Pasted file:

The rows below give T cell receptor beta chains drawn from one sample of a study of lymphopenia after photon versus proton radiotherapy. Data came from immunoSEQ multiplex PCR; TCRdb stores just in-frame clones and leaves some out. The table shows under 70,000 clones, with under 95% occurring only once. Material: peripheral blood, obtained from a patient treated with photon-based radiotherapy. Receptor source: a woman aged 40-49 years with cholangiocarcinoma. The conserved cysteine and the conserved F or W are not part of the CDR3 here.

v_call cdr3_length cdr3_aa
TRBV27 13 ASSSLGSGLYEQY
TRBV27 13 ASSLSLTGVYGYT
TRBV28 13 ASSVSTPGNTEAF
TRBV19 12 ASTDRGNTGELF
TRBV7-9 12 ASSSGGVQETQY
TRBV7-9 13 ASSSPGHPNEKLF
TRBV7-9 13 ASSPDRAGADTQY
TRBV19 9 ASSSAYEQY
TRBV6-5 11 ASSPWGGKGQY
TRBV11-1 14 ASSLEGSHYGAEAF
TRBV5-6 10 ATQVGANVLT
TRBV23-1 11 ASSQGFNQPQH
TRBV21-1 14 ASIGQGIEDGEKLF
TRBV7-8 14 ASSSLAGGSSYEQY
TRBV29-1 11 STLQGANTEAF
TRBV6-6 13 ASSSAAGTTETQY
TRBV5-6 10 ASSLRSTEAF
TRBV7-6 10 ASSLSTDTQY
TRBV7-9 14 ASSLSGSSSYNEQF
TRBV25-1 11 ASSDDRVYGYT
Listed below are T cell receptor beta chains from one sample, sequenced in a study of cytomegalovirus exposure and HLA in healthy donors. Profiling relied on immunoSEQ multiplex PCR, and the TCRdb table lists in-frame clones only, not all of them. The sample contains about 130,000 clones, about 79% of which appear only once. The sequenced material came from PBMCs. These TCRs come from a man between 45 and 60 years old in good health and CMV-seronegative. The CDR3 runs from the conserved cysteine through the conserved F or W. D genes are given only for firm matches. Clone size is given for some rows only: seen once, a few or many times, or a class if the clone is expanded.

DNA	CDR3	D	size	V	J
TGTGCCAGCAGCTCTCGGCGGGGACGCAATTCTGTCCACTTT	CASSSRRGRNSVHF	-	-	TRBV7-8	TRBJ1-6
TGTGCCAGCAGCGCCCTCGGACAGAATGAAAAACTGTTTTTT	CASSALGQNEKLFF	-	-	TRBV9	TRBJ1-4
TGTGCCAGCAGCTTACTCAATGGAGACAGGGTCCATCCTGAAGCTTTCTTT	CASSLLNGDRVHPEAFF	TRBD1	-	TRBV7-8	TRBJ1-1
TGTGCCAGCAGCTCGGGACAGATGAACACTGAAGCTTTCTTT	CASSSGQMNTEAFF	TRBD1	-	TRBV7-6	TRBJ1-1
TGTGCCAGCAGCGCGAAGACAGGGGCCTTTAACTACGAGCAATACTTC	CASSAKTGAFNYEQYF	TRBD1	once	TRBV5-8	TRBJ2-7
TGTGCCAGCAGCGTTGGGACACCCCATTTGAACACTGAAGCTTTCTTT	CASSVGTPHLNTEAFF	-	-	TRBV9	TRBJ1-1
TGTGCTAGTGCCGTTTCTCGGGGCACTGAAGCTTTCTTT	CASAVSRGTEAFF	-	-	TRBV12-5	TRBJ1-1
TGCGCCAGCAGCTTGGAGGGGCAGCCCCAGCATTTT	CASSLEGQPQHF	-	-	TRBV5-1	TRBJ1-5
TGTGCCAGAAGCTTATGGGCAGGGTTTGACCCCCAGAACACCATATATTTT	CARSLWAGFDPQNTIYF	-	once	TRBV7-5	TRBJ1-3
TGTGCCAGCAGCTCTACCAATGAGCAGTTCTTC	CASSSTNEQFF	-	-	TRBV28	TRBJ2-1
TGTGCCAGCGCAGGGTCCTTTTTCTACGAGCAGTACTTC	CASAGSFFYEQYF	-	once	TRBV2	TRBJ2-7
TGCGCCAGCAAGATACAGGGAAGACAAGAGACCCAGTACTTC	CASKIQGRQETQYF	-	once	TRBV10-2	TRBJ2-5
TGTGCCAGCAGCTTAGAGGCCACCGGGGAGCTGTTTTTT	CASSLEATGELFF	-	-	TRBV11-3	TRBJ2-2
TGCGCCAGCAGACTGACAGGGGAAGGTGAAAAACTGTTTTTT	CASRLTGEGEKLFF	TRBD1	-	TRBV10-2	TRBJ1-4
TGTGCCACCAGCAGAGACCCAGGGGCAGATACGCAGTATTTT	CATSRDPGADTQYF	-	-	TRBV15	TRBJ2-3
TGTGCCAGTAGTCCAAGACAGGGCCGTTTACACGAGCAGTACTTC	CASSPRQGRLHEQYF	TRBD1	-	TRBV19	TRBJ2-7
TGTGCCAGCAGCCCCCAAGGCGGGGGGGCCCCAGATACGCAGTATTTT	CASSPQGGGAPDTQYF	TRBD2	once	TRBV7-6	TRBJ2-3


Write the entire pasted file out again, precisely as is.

The rows below give T cell receptor beta chains drawn from one sample of a study of lymphopenia after photon versus proton radiotherapy. Data came from immunoSEQ multiplex PCR; TCRdb stores just in-frame clones and leaves some out. The table shows under 70,000 clones, with under 95% occurring only once. Material: peripheral blood, obtained from a patient treated with photon-based radiotherapy. Receptor source: a woman aged 40-49 years with cholangiocarcinoma. The conserved cysteine and the conserved F or W are not part of the CDR3 here.

v_call cdr3_length cdr3_aa
TRBV27 13 ASSSLGSGLYEQY
TRBV27 13 ASSLSLTGVYGYT
TRBV28 13 ASSVSTPGNTEAF
TRBV19 12 ASTDRGNTGELF
TRBV7-9 12 ASSSGGVQETQY
TRBV7-9 13 ASSSPGHPNEKLF
TRBV7-9 13 ASSPDRAGADTQY
TRBV19 9 ASSSAYEQY
TRBV6-5 11 ASSPWGGKGQY
TRBV11-1 14 ASSLEGSHYGAEAF
TRBV5-6 10 ATQVGANVLT
TRBV23-1 11 ASSQGFNQPQH
TRBV21-1 14 ASIGQGIEDGEKLF
TRBV7-8 14 ASSSLAGGSSYEQY
TRBV29-1 11 STLQGANTEAF
TRBV6-6 13 ASSSAAGTTETQY
TRBV5-6 10 ASSLRSTEAF
TRBV7-6 10 ASSLSTDTQY
TRBV7-9 14 ASSLSGSSSYNEQF
TRBV25-1 11 ASSDDRVYGYT
Listed below are T cell receptor beta chains from one sample, sequenced in a study of cytomegalovirus exposure and HLA in healthy donors. Profiling relied on immunoSEQ multiplex PCR, and the TCRdb table lists in-frame clones only, not all of them. The sample contains about 130,000 clones, about 79% of which appear only once. The sequenced material came from PBMCs. These TCRs come from a man between 45 and 60 years old in good health and CMV-seronegative. The CDR3 runs from the conserved cysteine through the conserved F or W. D genes are given only for firm matches. Clone size is given for some rows only: seen once, a few or many times, or a class if the clone is expanded.

DNA	CDR3	D	size	V	J
TGTGCCAGCAGCTCTCGGCGGGGACGCAATTCTGTCCACTTT	CASSSRRGRNSVHF	-	-	TRBV7-8	TRBJ1-6
TGTGCCAGCAGCGCCCTCGGACAGAATGAAAAACTGTTTTTT	CASSALGQNEKLFF	-	-	TRBV9	TRBJ1-4
TGTGCCAGCAGCTTACTCAATGGAGACAGGGTCCATCCTGAAGCTTTCTTT	CASSLLNGDRVHPEAFF	TRBD1	-	TRBV7-8	TRBJ1-1
TGTGCCAGCAGCTCGGGACAGATGAACACTGAAGCTTTCTTT	CASSSGQMNTEAFF	TRBD1	-	TRBV7-6	TRBJ1-1
TGTGCCAGCAGCGCGAAGACAGGGGCCTTTAACTACGAGCAATACTTC	CASSAKTGAFNYEQYF	TRBD1	once	TRBV5-8	TRBJ2-7
TGTGCCAGCAGCGTTGGGACACCCCATTTGAACACTGAAGCTTTCTTT	CASSVGTPHLNTEAFF	-	-	TRBV9	TRBJ1-1
TGTGCTAGTGCCGTTTCTCGGGGCACTGAAGCTTTCTTT	CASAVSRGTEAFF	-	-	TRBV12-5	TRBJ1-1
TGCGCCAGCAGCTTGGAGGGGCAGCCCCAGCATTTT	CASSLEGQPQHF	-	-	TRBV5-1	TRBJ1-5
TGTGCCAGAAGCTTATGGGCAGGGTTTGACCCCCAGAACACCATATATTTT	CARSLWAGFDPQNTIYF	-	once	TRBV7-5	TRBJ1-3
TGTGCCAGCAGCTCTACCAATGAGCAGTTCTTC	CASSSTNEQFF	-	-	TRBV28	TRBJ2-1
TGTGCCAGCGCAGGGTCCTTTTTCTACGAGCAGTACTTC	CASAGSFFYEQYF	-	once	TRBV2	TRBJ2-7
TGCGCCAGCAAGATACAGGGAAGACAAGAGACCCAGTACTTC	CASKIQGRQETQYF	-	once	TRBV10-2	TRBJ2-5
TGTGCCAGCAGCTTAGAGGCCACCGGGGAGCTGTTTTTT	CASSLEATGELFF	-	-	TRBV11-3	TRBJ2-2
TGCGCCAGCAGACTGACAGGGGAAGGTGAAAAACTGTTTTTT	CASRLTGEGEKLFF	TRBD1	-	TRBV10-2	TRBJ1-4
TGTGCCACCAGCAGAGACCCAGGGGCAGATACGCAGTATTTT	CATSRDPGADTQYF	-	-	TRBV15	TRBJ2-3
TGTGCCAGTAGTCCAAGACAGGGCCGTTTACACGAGCAGTACTTC	CASSPRQGRLHEQYF	TRBD1	-	TRBV19	TRBJ2-7
TGTGCCAGCAGCCCCCAAGGCGGGGGGGCCCCAGATACGCAGTATTTT	CASSPQGGGAPDTQYF	TRBD2	once	TRBV7-6	TRBJ2-3